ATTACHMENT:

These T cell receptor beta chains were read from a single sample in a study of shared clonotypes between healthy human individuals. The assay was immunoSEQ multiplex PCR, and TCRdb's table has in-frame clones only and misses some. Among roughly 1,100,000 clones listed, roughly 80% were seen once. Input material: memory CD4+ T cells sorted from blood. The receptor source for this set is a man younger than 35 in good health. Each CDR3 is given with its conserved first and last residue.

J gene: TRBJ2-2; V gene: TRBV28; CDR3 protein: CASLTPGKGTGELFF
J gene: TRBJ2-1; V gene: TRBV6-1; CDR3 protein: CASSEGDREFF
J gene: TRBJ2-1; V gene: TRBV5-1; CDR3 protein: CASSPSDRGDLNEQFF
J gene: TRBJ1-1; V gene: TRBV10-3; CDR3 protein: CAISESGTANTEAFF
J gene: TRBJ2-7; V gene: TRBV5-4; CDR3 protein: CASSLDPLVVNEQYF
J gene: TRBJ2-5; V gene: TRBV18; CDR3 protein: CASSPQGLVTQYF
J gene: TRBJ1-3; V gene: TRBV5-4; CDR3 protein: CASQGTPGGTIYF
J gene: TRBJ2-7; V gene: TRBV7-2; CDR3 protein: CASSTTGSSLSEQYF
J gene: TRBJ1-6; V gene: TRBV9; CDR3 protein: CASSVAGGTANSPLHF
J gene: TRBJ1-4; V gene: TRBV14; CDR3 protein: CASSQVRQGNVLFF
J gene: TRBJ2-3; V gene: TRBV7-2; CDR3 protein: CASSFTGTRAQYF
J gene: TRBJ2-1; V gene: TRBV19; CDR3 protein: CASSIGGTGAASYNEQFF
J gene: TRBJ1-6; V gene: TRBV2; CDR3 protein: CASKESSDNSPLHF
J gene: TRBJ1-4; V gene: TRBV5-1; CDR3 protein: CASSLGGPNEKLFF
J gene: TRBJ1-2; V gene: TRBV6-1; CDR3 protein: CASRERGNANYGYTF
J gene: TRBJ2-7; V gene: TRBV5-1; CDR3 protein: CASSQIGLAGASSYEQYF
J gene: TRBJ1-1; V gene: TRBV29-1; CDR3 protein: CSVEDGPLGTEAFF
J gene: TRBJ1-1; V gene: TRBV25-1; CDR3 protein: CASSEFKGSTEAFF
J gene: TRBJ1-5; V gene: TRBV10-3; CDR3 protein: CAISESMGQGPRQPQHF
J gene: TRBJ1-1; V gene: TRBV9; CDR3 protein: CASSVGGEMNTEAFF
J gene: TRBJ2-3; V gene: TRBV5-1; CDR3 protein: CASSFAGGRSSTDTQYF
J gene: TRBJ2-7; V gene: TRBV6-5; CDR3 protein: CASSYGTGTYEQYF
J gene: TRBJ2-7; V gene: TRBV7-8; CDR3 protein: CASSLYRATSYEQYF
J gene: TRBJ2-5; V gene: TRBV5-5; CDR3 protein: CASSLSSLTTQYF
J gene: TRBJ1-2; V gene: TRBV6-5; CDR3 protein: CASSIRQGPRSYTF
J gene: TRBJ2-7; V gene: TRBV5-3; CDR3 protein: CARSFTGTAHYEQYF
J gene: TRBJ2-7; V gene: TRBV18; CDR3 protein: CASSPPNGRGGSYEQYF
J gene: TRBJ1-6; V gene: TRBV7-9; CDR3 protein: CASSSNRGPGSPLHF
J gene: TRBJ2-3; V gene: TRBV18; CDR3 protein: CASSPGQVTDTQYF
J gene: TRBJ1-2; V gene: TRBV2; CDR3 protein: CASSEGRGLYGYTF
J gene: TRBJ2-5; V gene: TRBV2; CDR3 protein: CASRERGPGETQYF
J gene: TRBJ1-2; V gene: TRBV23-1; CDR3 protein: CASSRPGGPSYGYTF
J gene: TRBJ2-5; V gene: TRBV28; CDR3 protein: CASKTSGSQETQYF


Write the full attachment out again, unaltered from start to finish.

These T cell receptor beta chains were read from a single sample in a study of shared clonotypes between healthy human individuals. The assay was immunoSEQ multiplex PCR, and TCRdb's table has in-frame clones only and misses some. Among roughly 1,100,000 clones listed, roughly 80% were seen once. Input material: memory CD4+ T cells sorted from blood. The receptor source for this set is a man younger than 35 in good health. Each CDR3 is given with its conserved first and last residue.

J gene: TRBJ2-2; V gene: TRBV28; CDR3 protein: CASLTPGKGTGELFF
J gene: TRBJ2-1; V gene: TRBV6-1; CDR3 protein: CASSEGDREFF
J gene: TRBJ2-1; V gene: TRBV5-1; CDR3 protein: CASSPSDRGDLNEQFF
J gene: TRBJ1-1; V gene: TRBV10-3; CDR3 protein: CAISESGTANTEAFF
J gene: TRBJ2-7; V gene: TRBV5-4; CDR3 protein: CASSLDPLVVNEQYF
J gene: TRBJ2-5; V gene: TRBV18; CDR3 protein: CASSPQGLVTQYF
J gene: TRBJ1-3; V gene: TRBV5-4; CDR3 protein: CASQGTPGGTIYF
J gene: TRBJ2-7; V gene: TRBV7-2; CDR3 protein: CASSTTGSSLSEQYF
J gene: TRBJ1-6; V gene: TRBV9; CDR3 protein: CASSVAGGTANSPLHF
J gene: TRBJ1-4; V gene: TRBV14; CDR3 protein: CASSQVRQGNVLFF
J gene: TRBJ2-3; V gene: TRBV7-2; CDR3 protein: CASSFTGTRAQYF
J gene: TRBJ2-1; V gene: TRBV19; CDR3 protein: CASSIGGTGAASYNEQFF
J gene: TRBJ1-6; V gene: TRBV2; CDR3 protein: CASKESSDNSPLHF
J gene: TRBJ1-4; V gene: TRBV5-1; CDR3 protein: CASSLGGPNEKLFF
J gene: TRBJ1-2; V gene: TRBV6-1; CDR3 protein: CASRERGNANYGYTF
J gene: TRBJ2-7; V gene: TRBV5-1; CDR3 protein: CASSQIGLAGASSYEQYF
J gene: TRBJ1-1; V gene: TRBV29-1; CDR3 protein: CSVEDGPLGTEAFF
J gene: TRBJ1-1; V gene: TRBV25-1; CDR3 protein: CASSEFKGSTEAFF
J gene: TRBJ1-5; V gene: TRBV10-3; CDR3 protein: CAISESMGQGPRQPQHF
J gene: TRBJ1-1; V gene: TRBV9; CDR3 protein: CASSVGGEMNTEAFF
J gene: TRBJ2-3; V gene: TRBV5-1; CDR3 protein: CASSFAGGRSSTDTQYF
J gene: TRBJ2-7; V gene: TRBV6-5; CDR3 protein: CASSYGTGTYEQYF
J gene: TRBJ2-7; V gene: TRBV7-8; CDR3 protein: CASSLYRATSYEQYF
J gene: TRBJ2-5; V gene: TRBV5-5; CDR3 protein: CASSLSSLTTQYF
J gene: TRBJ1-2; V gene: TRBV6-5; CDR3 protein: CASSIRQGPRSYTF
J gene: TRBJ2-7; V gene: TRBV5-3; CDR3 protein: CARSFTGTAHYEQYF
J gene: TRBJ2-7; V gene: TRBV18; CDR3 protein: CASSPPNGRGGSYEQYF
J gene: TRBJ1-6; V gene: TRBV7-9; CDR3 protein: CASSSNRGPGSPLHF
J gene: TRBJ2-3; V gene: TRBV18; CDR3 protein: CASSPGQVTDTQYF
J gene: TRBJ1-2; V gene: TRBV2; CDR3 protein: CASSEGRGLYGYTF
J gene: TRBJ2-5; V gene: TRBV2; CDR3 protein: CASRERGPGETQYF
J gene: TRBJ1-2; V gene: TRBV23-1; CDR3 protein: CASSRPGGPSYGYTF
J gene: TRBJ2-5; V gene: TRBV28; CDR3 protein: CASKTSGSQETQYF